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US Navy's 'Doomsday' plane taken out by a bird


Posted on Saturday, 19 October, 2019 | Comment icon 13 comments

Fortunately nobody was injured (aside from the bird). Image Credit: Public Domain
An aircraft designed to survive a nuclear apocalypse recently suffered a rather unfortunate mishap.
Designed to function as a mobile command-and-control center for US forces in the event of a nuclear war, the Boeing E-6 Mercury is equipped with systems that can withstand the electromagnetic pulse of a nuclear warhead exploding directly below it.

Sadly though, it's defensive capabilities against threats of an avian variety leave a lot to be desired.

In what has been officially described as a "Class A mishap", an E-6B Mercury was forced to make an emergency landing on October 2nd after a collision with a bird took out one of its engines.

The incident, which occurred near the Naval Air Station Patuxent River in Maryland, caused over $2 million worth of damage.
"The engine has been replaced, and the aircraft has been returned to service," said Tim Boulay, a spokesman for the Naval Air Warfare Center Aircraft Division.

While bird strikes are not uncommon, the fact that an aircraft designed to survive a nuclear war can be brought down so easily by one is not exactly encouraging.

This isn't the first 'mishap' to befall the E-6B Mercury in recent months either - back in February a separate aircraft sustained damage after snagging a hangar at Tinker Air Force Base in Oklahoma.

Let's hope there won't actually be any need for a doomsday-proof plane anytime soon.

Source: Live Science | Comments (13)


Tags: Doomsday


Recent comments on this story
Comment icon #4 Posted by AstralHorus on 20 October, 2019, 3:46
Reminds me of the titanic lol
Comment icon #5 Posted by Timothy on 20 October, 2019, 4:38
Hiya. They test by cutting operational†engines mid-flight under controlled conditions. 4 turbine RPT jets are quite hardy, and once at cruising altitude, more so. (Volcanic ash or similar is one of the biggest natural threats once cruising at altitude.) Like @L.A.T.1961†said, itís OH&S to return after an unplanned failure or bird strike.† You have a tyre blowout, you donít continue to drive in it because you can. You get it fixed so that your vehicle is in a roadworthy condition†and better equipped to avoid future issues.†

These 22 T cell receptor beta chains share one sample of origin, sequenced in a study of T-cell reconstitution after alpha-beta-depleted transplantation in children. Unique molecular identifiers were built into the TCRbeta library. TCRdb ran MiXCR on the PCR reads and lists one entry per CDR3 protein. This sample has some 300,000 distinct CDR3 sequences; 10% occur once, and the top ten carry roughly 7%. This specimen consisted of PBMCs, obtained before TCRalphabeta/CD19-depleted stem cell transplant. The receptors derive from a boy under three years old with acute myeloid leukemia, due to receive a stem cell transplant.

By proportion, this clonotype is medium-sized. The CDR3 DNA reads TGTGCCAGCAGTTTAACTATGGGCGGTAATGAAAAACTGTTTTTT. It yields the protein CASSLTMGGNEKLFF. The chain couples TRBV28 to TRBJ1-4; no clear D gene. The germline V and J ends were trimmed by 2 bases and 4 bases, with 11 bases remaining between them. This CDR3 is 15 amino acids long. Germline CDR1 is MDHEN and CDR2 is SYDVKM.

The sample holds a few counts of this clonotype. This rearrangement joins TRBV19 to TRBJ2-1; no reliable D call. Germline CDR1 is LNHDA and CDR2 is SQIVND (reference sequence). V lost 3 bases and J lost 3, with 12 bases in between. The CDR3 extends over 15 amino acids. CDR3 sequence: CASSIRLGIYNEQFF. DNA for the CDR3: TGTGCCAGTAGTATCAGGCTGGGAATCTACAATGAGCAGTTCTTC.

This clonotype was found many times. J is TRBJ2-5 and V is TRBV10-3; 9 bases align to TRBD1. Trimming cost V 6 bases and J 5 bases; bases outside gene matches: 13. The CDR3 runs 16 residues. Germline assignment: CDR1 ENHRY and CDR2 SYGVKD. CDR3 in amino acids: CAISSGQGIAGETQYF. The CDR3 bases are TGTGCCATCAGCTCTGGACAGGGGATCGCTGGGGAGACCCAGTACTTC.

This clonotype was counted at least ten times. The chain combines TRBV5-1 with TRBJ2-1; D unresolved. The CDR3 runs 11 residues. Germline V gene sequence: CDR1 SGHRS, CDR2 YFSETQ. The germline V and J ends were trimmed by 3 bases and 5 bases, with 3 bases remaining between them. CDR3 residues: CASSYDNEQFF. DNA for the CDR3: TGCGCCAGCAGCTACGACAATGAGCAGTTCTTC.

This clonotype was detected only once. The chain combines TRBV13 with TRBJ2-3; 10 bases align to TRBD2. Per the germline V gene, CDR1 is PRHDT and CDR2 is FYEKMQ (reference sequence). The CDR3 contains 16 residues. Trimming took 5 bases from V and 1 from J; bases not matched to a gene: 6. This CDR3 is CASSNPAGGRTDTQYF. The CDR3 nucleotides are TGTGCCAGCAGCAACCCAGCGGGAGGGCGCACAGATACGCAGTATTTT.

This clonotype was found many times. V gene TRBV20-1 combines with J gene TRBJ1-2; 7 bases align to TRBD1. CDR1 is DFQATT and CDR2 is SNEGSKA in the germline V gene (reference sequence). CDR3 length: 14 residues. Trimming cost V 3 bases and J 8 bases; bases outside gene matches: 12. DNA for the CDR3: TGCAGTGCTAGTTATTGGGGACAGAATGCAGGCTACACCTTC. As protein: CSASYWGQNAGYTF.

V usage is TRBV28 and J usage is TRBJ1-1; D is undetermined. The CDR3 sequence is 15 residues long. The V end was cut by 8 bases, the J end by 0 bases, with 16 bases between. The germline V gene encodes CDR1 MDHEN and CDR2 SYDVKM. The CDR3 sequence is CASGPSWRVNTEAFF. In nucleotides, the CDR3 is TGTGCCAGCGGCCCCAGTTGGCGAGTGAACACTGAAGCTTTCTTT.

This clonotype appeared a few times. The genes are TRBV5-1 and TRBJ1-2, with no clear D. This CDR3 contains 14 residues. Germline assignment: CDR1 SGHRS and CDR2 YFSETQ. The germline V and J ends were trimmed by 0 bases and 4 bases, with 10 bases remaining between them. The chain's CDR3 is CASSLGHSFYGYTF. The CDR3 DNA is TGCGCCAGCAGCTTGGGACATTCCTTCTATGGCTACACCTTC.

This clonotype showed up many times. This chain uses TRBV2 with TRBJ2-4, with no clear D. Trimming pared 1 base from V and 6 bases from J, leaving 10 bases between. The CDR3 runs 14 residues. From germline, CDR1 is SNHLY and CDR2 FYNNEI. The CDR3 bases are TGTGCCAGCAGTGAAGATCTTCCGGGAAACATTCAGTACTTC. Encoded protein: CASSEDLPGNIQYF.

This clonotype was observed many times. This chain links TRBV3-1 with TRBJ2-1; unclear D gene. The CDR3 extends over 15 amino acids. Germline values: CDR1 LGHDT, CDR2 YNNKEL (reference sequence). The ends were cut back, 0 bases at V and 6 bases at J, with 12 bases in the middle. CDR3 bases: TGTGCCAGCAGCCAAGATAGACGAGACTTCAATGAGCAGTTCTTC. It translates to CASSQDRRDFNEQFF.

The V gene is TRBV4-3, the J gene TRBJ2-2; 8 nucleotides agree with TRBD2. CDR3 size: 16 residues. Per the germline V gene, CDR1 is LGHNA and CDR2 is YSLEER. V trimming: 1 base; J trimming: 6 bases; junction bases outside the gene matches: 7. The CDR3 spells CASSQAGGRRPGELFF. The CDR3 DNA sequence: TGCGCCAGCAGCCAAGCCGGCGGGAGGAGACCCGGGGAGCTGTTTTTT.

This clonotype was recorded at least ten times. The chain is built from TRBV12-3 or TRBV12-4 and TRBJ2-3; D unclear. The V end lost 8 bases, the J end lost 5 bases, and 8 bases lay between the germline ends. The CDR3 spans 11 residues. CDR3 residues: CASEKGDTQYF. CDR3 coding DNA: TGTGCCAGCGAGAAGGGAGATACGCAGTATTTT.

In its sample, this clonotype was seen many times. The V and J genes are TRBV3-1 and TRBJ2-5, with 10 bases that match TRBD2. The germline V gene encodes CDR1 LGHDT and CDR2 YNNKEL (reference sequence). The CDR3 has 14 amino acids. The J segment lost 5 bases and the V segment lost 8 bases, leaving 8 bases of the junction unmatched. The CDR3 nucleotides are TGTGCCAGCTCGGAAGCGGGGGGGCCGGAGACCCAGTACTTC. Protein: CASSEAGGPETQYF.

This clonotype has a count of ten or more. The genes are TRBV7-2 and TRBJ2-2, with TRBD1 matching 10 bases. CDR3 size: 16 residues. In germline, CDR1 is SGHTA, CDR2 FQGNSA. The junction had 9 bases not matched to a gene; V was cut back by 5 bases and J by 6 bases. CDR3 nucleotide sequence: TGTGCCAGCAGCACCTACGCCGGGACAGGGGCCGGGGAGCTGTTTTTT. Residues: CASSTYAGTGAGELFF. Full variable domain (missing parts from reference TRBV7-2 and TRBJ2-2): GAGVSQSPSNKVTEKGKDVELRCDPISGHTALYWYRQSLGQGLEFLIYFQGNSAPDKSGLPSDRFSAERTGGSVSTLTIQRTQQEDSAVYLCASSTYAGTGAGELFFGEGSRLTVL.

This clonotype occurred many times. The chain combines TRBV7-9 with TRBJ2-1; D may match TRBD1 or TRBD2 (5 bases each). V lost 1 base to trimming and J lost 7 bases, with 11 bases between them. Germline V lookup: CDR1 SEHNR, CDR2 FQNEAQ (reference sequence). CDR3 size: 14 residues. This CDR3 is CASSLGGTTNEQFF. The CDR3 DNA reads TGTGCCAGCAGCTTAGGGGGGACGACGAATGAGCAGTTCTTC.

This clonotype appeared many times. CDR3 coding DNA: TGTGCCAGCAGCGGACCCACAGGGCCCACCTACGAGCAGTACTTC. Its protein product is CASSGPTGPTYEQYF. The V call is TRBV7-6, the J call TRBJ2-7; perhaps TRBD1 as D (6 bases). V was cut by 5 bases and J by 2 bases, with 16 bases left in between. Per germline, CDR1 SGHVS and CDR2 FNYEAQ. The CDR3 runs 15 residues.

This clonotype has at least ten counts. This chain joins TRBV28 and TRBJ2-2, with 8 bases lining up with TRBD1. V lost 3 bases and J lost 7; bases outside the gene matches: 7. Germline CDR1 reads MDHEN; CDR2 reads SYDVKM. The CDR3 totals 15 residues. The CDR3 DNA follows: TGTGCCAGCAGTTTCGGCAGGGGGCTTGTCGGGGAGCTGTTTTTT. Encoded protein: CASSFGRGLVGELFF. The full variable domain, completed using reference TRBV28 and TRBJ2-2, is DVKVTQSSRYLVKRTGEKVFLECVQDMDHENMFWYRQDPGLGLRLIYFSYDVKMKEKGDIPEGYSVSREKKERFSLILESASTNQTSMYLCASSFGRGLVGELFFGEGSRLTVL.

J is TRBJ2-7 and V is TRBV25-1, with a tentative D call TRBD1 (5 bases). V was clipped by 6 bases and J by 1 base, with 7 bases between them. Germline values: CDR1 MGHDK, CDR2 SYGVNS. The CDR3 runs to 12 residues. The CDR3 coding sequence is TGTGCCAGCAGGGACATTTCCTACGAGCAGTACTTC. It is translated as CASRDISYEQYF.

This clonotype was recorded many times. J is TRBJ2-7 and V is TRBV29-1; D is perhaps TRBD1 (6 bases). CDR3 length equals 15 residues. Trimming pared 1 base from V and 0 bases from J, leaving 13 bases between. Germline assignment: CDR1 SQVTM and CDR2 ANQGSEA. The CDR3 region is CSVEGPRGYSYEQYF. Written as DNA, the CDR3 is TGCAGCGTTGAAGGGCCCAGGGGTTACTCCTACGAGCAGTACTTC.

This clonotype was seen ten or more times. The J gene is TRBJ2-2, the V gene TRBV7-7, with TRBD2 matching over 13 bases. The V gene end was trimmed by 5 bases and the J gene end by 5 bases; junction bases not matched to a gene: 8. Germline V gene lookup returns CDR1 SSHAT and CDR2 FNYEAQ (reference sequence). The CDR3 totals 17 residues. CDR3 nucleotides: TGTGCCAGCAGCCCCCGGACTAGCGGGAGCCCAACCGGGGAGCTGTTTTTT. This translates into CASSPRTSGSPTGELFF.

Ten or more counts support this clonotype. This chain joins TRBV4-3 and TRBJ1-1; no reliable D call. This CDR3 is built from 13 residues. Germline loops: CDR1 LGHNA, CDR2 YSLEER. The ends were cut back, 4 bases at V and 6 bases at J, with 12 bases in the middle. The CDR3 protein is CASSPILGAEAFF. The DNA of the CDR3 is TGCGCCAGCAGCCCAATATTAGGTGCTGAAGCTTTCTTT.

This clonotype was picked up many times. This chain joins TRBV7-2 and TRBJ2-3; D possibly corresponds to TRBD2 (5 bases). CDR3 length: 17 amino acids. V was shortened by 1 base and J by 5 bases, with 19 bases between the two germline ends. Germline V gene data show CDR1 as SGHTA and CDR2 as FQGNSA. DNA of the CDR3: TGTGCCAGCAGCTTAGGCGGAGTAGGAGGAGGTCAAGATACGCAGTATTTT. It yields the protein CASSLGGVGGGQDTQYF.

Comment icon #6 Posted by Tatetopa on 20 October, 2019, 7:28
Good point thanks.† I know most commercial planes can fly with one engine out but you are right they are going to land as quickly as possible. So Timothy, you know more than I do about it. thoughts on viability after a nuclear attack?† Won't there be dust and ash kicked up high in the atmosphere and similar to volcanic ash? Is a flying command and control center hardened enough to survive?
Comment icon #7 Posted by Farmer77 on 20 October, 2019, 7:34
While nothing in an engine is good, the specific melting temperature of volcanic ash is the problem in jet engines IIRC it turns into like a liquid glass.
Comment icon #8 Posted by Susanc241 on 20 October, 2019, 9:04
Not being†technically minded to the degree required here, I have always wondered why jet engines couldn?t be fitted with a mesh screen, perhaps domed shaped and with the rigid mesh having, say, two inch openings. That would stop birds like geese etc being ingested. Or perhaps such a mesh would just pre dice said birds into smaller pieces. What do you experts know?
Comment icon #9 Posted by AllPossible on 20 October, 2019, 10:54
Iceberg Dead Ahead *side swipes it*
Comment icon #10 Posted by AllPossible on 20 October, 2019, 11:31
This happened to me before but while I was on my bicycle. I was going probably 11mph but when I hit the pavement it didn't feel good
Comment icon #11 Posted by L.A.T.1961 on 20 October, 2019, 18:45
Jet engines are designed for maximum efficiency, if the engine intake is partially blocked it reduces air throughput and power. So engine design is a compromise between front aperture, aerodynamic†drag, fuel efficiency and power. They are also designed to withstand a bird strike but only up to a point.†† †
Comment icon #12 Posted by Jon the frog on 21 October, 2019, 22:17
Imagine a bird strike in the future Sabre engine... https://www.reactionengines.co.uk/sabre Other military plane didn't have the chance to come home...one B1b got a wing crushed by a pelican... https://www.latimes.com/archives/la-xpm-1988-01-21-mn-37481-story.html †
Comment icon #13 Posted by kel_kel on 24 October, 2019, 4:09
Just attach a long spike sticking straight out of it- instant shish kabob.


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